No one has the intention on leaving debt and legal hassles to their loved ones should anything happen. However, this scenario arises on a daily basis causing hardships that can strain the family for generations. One of the common struggles in marriages with couples aged 45-60 are the issues left behind from parents who failed to provide a will.
Suze Orman, known for profound financial advice states that,
“If a revocable living trust protects your major assets from probate, a will is where you carefully specify how you want your non-investment possessions to be disbursed. Your great-grandma’s wedding ring, the heirloom armoire, that cherished first-edition book collection—all of it should be itemized in a will. Do your family a huge favor by being as detailed as possible. Even if your children love each other to pieces now, arguments can easily arise if you don’t have everything spelled out. If your children are older, consider asking them to share what would mean the most to them.”
If for no other reason, you need a will to name an executor (or executrix).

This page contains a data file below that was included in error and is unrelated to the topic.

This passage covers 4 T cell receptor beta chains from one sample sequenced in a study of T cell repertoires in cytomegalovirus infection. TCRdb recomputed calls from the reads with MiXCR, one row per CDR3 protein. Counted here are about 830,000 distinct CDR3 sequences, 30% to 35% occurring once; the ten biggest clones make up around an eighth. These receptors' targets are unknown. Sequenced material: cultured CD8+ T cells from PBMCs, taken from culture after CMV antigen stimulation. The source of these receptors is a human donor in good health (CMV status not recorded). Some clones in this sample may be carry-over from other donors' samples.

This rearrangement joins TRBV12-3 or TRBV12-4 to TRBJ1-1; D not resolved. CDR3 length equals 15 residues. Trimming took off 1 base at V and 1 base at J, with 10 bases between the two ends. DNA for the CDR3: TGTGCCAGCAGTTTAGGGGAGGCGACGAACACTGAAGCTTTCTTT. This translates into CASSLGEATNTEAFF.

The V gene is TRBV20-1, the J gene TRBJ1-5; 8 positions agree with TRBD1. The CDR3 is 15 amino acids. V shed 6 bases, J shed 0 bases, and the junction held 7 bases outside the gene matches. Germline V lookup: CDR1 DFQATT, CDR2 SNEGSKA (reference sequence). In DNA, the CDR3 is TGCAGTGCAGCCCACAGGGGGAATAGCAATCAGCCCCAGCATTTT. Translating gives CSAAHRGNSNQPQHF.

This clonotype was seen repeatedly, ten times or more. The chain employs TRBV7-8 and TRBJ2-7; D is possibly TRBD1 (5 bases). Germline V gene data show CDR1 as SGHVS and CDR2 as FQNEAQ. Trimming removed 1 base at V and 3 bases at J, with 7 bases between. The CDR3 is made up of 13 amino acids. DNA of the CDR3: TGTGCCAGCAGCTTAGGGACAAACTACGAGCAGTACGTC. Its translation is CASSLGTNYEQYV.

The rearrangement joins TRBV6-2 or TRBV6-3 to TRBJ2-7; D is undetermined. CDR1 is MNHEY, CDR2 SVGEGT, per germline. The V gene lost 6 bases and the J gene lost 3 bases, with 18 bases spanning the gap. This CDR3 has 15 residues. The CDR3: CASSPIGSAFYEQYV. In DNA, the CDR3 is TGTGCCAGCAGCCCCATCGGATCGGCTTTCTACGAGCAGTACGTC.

This is the person responsible for handling your affairs after you pass on.
If you do not have a will, the probate court will appoint one. Anyone with good reason can petition the court to be appointed, so in my opinion, there is no reason to leave this in question.
The executor or court appointed administrator performs many important functions, including gathering all of the assets of the estate, paying any debts or taxes owed by the deceased, and distributing the remaining property to the named beneficiaries.-Forbes
It really boils down to having a peace of mind which is exactly what this document should be called…”A Peace of Mind.”
Think of your life’s work and everything that you have put so much devotion into as living beyond yourself.
Take charge and allow your family to inherit not just material things from you but admiration and pride of one who completed their life in excellence to the very end….Where there’s a Will.